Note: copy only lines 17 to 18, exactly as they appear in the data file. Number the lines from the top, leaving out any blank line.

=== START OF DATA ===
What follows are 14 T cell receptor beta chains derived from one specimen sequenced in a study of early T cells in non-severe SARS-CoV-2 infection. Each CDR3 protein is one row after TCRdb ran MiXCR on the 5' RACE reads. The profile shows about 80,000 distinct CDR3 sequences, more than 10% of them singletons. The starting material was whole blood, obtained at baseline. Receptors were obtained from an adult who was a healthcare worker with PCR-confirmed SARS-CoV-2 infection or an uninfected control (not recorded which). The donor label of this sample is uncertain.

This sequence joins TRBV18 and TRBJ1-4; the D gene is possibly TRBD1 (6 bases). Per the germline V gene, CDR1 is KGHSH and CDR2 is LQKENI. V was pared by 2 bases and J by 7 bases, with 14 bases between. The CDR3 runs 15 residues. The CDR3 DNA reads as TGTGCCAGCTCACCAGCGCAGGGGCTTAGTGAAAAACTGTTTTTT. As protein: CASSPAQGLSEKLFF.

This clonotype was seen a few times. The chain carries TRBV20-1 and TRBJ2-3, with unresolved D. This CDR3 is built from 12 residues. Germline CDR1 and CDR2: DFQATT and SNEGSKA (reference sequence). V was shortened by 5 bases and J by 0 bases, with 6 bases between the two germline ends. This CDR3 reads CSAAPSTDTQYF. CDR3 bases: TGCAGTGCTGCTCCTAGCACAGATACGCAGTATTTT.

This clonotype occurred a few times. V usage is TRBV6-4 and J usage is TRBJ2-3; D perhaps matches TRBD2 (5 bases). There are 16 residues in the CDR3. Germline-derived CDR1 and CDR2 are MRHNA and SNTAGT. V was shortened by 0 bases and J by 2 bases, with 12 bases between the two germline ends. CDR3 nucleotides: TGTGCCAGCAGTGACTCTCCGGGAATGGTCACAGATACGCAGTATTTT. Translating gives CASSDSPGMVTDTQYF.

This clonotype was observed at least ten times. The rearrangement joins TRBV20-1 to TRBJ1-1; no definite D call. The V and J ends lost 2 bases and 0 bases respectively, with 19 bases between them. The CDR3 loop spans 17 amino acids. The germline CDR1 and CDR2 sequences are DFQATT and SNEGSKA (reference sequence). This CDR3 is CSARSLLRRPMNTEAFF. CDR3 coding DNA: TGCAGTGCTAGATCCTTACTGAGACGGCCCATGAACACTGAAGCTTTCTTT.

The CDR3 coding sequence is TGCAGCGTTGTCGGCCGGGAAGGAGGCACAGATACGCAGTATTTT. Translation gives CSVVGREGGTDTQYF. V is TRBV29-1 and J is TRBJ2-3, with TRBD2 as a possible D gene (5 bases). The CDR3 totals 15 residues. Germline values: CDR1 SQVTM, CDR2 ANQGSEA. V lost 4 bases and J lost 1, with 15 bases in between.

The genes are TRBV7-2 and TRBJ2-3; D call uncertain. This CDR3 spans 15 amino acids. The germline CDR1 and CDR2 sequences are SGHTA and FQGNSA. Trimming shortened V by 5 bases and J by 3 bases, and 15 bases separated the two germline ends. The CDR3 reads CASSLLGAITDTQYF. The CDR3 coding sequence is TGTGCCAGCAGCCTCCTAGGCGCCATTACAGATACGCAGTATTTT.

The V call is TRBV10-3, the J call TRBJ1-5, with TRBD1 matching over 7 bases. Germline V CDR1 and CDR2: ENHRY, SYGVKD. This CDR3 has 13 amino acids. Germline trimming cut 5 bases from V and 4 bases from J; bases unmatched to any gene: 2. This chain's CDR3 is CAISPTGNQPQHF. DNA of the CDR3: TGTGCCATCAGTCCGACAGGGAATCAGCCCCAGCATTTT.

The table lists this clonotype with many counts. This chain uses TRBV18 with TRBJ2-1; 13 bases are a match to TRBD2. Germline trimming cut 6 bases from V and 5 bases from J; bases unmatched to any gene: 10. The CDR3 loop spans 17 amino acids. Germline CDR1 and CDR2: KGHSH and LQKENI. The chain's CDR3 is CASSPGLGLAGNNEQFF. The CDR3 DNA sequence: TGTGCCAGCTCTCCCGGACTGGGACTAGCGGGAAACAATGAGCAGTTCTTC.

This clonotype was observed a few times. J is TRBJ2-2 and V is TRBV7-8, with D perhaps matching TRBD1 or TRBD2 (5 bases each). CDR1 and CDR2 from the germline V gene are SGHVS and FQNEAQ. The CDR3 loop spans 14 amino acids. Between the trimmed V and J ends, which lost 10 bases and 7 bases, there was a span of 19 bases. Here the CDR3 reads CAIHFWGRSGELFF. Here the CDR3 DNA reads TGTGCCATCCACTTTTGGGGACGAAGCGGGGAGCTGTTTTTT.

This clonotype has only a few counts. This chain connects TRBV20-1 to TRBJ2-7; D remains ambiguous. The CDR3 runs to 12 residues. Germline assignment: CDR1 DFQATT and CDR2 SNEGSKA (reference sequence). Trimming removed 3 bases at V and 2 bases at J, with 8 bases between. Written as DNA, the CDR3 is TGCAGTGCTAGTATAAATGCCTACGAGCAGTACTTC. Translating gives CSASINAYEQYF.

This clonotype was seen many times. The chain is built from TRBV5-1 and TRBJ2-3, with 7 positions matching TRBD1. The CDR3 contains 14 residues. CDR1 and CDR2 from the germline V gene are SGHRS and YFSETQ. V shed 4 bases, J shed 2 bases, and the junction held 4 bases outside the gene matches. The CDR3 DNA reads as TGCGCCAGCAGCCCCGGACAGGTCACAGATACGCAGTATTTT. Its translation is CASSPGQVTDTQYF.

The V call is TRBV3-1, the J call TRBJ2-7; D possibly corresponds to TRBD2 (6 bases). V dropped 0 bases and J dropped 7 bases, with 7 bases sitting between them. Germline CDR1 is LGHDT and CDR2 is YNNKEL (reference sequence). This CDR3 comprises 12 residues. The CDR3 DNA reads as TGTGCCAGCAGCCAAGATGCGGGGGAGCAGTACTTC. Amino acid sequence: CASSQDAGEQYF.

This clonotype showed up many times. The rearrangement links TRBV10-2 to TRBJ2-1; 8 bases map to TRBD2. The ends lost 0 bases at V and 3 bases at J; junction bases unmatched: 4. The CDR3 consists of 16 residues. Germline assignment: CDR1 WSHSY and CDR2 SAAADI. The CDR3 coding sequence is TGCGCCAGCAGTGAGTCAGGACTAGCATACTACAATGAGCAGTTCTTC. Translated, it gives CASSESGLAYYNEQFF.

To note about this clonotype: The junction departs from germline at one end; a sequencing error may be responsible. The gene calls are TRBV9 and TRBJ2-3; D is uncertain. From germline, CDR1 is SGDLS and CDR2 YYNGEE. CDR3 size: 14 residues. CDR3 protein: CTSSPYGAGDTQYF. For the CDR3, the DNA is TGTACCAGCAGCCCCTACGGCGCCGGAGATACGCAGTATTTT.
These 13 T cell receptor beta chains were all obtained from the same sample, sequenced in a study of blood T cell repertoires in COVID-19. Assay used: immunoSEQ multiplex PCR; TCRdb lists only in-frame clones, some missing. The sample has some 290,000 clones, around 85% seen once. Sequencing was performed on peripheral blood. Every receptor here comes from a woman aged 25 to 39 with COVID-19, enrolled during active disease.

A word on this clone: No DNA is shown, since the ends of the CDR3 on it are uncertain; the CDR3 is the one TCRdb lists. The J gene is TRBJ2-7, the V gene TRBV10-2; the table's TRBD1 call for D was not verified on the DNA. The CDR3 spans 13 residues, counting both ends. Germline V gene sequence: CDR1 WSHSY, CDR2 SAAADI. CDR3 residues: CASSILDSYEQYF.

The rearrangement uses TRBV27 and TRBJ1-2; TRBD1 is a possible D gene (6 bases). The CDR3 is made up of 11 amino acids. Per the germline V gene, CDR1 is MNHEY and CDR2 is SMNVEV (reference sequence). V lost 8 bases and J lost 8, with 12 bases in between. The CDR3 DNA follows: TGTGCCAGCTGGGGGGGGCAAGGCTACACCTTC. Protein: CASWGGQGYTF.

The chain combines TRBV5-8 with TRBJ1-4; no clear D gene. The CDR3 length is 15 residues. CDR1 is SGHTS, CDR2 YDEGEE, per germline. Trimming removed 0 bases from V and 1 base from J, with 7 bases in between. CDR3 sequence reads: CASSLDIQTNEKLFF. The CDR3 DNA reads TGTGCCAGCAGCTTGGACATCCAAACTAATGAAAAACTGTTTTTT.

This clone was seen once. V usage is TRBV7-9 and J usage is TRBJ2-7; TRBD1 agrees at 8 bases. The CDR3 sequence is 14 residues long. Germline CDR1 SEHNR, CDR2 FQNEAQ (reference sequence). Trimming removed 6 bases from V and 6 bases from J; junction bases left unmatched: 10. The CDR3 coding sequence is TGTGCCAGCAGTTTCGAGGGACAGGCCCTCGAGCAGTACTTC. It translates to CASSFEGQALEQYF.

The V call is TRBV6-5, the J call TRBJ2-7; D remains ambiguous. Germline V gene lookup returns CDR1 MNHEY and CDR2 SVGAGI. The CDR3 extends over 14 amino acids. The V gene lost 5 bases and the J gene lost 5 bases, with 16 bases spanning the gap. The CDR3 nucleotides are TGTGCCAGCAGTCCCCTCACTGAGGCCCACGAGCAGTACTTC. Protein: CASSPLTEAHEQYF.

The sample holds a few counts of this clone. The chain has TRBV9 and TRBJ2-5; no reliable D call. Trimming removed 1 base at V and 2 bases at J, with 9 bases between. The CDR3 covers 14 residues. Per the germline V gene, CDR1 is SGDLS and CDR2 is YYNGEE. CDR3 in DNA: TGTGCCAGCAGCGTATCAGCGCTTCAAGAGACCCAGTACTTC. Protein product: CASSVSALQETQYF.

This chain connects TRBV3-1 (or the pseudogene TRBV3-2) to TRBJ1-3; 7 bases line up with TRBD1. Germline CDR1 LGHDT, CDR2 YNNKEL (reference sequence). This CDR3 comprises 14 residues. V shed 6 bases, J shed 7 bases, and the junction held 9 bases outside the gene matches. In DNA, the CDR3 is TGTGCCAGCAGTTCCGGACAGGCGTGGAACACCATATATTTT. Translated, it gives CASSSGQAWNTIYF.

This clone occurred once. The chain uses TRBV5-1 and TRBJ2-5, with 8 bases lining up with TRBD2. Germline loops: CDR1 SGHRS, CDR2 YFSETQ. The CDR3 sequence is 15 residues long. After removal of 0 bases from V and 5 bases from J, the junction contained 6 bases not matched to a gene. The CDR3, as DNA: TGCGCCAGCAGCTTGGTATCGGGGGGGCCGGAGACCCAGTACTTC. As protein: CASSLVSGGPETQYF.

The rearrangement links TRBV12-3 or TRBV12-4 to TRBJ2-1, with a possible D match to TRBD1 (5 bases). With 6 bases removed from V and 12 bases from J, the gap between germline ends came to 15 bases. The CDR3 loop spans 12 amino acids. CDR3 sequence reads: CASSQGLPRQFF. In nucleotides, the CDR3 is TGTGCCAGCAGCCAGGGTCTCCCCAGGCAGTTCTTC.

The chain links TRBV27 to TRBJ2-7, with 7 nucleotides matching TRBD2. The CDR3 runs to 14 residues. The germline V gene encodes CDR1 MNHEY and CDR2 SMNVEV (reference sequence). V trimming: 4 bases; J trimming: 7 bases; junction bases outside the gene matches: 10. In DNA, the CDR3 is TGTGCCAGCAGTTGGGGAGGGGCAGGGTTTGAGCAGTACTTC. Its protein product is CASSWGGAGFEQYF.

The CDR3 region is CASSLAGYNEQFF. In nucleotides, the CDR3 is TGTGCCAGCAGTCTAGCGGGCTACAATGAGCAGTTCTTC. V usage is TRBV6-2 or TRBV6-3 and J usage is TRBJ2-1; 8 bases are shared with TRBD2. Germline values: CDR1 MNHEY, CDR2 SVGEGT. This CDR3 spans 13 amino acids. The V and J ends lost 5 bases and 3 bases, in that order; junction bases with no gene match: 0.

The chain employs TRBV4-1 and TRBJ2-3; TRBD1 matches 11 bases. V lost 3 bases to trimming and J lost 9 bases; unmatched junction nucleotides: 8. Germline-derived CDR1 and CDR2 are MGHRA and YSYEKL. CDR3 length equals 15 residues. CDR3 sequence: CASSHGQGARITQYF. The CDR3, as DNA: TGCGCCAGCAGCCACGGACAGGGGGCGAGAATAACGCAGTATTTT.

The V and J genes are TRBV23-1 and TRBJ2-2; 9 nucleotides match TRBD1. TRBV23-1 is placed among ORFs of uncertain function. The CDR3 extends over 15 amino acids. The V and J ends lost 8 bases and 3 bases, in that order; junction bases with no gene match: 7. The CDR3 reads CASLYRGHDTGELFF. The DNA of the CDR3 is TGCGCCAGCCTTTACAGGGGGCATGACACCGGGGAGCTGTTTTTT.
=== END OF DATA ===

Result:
A word on this clone: No DNA is shown, since the ends of the CDR3 on it are uncertain; the CDR3 is the one TCRdb lists. The J gene is TRBJ2-7, the V gene TRBV10-2; the table's TRBD1 call for D was not verified on the DNA. The CDR3 spans 13 residues, counting both ends. Germline V gene sequence: CDR1 WSHSY, CDR2 SAAADI. CDR3 residues: CASSILDSYEQYF.

The rearrangement uses TRBV27 and TRBJ1-2; TRBD1 is a possible D gene (6 bases). The CDR3 is made up of 11 amino acids. Per the germline V gene, CDR1 is MNHEY and CDR2 is SMNVEV (reference sequence). V lost 8 bases and J lost 8, with 12 bases in between. The CDR3 DNA follows: TGTGCCAGCTGGGGGGGGCAAGGCTACACCTTC. Protein: CASWGGQGYTF.